Prove that if $f_n$ converges pointwise and $|f_n'| < M$, then $f_n$ converges uniformly

Suppose $f_n(x)$ is a sequence of functions with continuous derivatives in $[a, b]$. How do I prove that if $f_n(x)$ converges pointwise and $|f_n'(x)| < M$ for all $n$ and $x \in [a,b]$ (where $M$ is a constant), then the convergence is uniform on $[a,b]? • Hint: equicontinuity and arzela-ascoli. – user251257 Mar 28 '16 at 5:30 3 Answers Given$x,y \in [a,b]$, by the MVT there exists$\xi_n$between$x$and$y$such that $$|f_n(x) - f_n(y)| = |f_n'(\xi_n)(x-y)| \leqslant M|x-y|.$$ Since$f_n \to f$pointwise, $$|f(x) -f(y)| = \lim_{n \to \infty}|f_n(x) - f_n(y)|\leqslant M|x-y|.$$ Let$\epsilon > 0$be given and set$\delta = \epsilon/(3M)$. Since$[a,b]$is compact there exists a finite number of points$c_1, \ldots, c_m$such that $$[a,b] \subset \bigcup_{j=1}^m(c_j - \delta,c_j+\delta).$$ Again by pointwise convergence, there exists$N_j \in \mathbb{N}$such that if$n > N_j$then $$|f_n(c_j) - f(c_j)| \leqslant \epsilon/3.$$ Let$N = \max_{1 \leqslant j \leqslant m}N_j$. For any$x \in [a,b]$there exists$k \in \{1,2,\ldots,m\}$such that$x \in (c_k - \delta,c_k + \delta).$We have $$|f_n(x) - f(x)| \leqslant |f_n(x)- f_n(c_k)| + |f_n(c_k) - f(c_k)| + |f(c_k) - f(x)|$$. If$n > N \geqslant N_k$, then since$|x - c_k| < \delta = \epsilon/(3M)$, we have $$|f_n(x) - f(x)| < M \delta + \epsilon/3 + M \delta = \epsilon.$$ Therefore,$f_n$converges uniformly to$f$on$[a,b].$• Nicely done. I'm once again having my text displayed "as typed" ($ and all that) unless I exit the Q and re-enter, which makes editing a pain. – DanielWainfleet Mar 28 '16 at 7:29

Let $f(x)=\lim_{n\to \infty}f_n(x)$ for $x\in [a,b].$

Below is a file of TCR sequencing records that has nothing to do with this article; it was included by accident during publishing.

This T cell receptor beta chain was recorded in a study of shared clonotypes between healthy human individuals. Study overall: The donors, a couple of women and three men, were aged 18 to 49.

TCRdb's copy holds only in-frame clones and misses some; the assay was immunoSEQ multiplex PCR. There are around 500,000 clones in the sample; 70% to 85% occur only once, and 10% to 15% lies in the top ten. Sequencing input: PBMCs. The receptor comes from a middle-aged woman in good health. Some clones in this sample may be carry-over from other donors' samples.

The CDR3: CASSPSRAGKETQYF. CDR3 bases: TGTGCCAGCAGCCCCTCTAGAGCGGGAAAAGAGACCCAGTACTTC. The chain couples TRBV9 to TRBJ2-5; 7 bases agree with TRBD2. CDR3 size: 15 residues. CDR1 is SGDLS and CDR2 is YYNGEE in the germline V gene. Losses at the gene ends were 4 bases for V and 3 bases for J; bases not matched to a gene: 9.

By contradiction, suppose $(f_n)_{n\in N}$ does not converge uniformly. Then for some $r>0,$ there exists an infinite $S \subset N$ and a sequence $(x_n)_{n\in S}$ of members of $[a,b]$ such that $\forall n\in S\; (|f_n(x_n)-f(x_n)|>r.$ Now there exists an infinite $T\subset S$ such that $(x_n)_{n\in T}$ converges to a limit $x$.

Now for $n\in T$ we have $r<|f_n(x_n)-f(x_n)|\leq |f_n(x_n)-f_n(x)|+|f_n(x)-f(x_n)|$. But $|f_n(x_n)-f_n(x)|= |\int_{x_n}^x f'_n(z)\;dz|\leq M |x_n-x|,$ which tends to $0$ as $n$, in $T,$ ,goes to $\infty.$ So there are infinitely many $n\in T$ for which $$r/2<|f_n(x)-f(x_n)|.$$ But $f_n(x)\to f(x)$ as $n\to \infty$, so there are infinitely many $n\in T$ such that $$r/4<|f(x)-f(x_n)|.$$

Now for each such $n,$ we have $|f(x)-f(x_n)|=$ $\lim_{m \to \infty}|f_m(x)-f_m(x_n)|\leq$ $\lim \sup_{m\to \infty}\int_{x_n}^x|f'_{m}(z)|\;dz \leq$ $M|x-x_n|$ which means that $r/4<M|x-x_n|$ for infinitely many $n\in T.$

This is absurd because $r>0$ and $\lim_{n\to \infty}(x-x_n)=0.$

• Looks good. The existence of $T$ is because of Bolzano Weirstrass, correct. – RRL Mar 28 '16 at 7:43

Step 1. The $f_n$'s and $f$ are Lipschitz continuous in $[a,b]$ with constant $M$.

Indeed, by virtue of the Mean Value Theorem, $\,f_n(x)-f_n(y)=f'_n(\xi)(x-y)$, for some $\xi\in(x,y)$, and hence $$\lvert \,f_n(x)-f_n(y)\rvert =\lvert\,f'_n(\xi)\rvert\lvert x-y\rvert\le M \lvert x-y\rvert,$$ and pointwise convergence of $\{f_n\}$, and in particular of the sequences $\{f_n(x)\}$ and $\{f_n(y)\}$ provides that $$\lvert \,f(x)-f(y)\rvert=\lim_{n\to\infty}\lvert \,f_n(x)-f_n(y)\rvert\le M \lvert x-y\rvert.$$

Step 2. $f_n\to f$ uniformly.

Let $\varepsilon>0$ and pick $$a=y_0<y_1<\cdots<y_m=b,$$ so that $\lvert y_j-y_{j-1}\rvert<\frac{\varepsilon}{3M}$, and hence $$\lvert f_n(y_j)-f_n(y_{j-1})\rvert<\frac{\varepsilon}{3},\,\,n\in\mathbb N, \,\,\,\text{and}\,\,\, \lvert f(y_j)-f(y_{j-1})\rvert<\frac{\varepsilon}{3}.$$ Let now an arbitrary $x\in[a,b]$. Then $x\in [y_{j-1},y_j]$, for some $j=1,\ldots,m$. Let $n_0\in\mathbb N$, so that $$\lvert\, f_n(y_j)-f(y_{j})\rvert<\frac{\varepsilon}{3},\quad j=0,\ldots,m, \quad\text{for all n\ge n_0}.$$ Such $n_0$ exists, due to the pointwise convergence of $\{f_n\}$. Then for an arbitrary $x\in[a,b]$, we have $$\lvert\, f_n(x)-f(x)\rvert\le\lvert\, f_n(x)-f_n(y_j)\rvert +\lvert\, f_n(y_j)-f(y_j)\rvert++\lvert\, f(y_j)-f(x)\rvert < \frac{\varepsilon}{3}+\frac{\varepsilon}{3}+\frac{\varepsilon}{3}=\varepsilon,$$ for all $n\ge n_0$.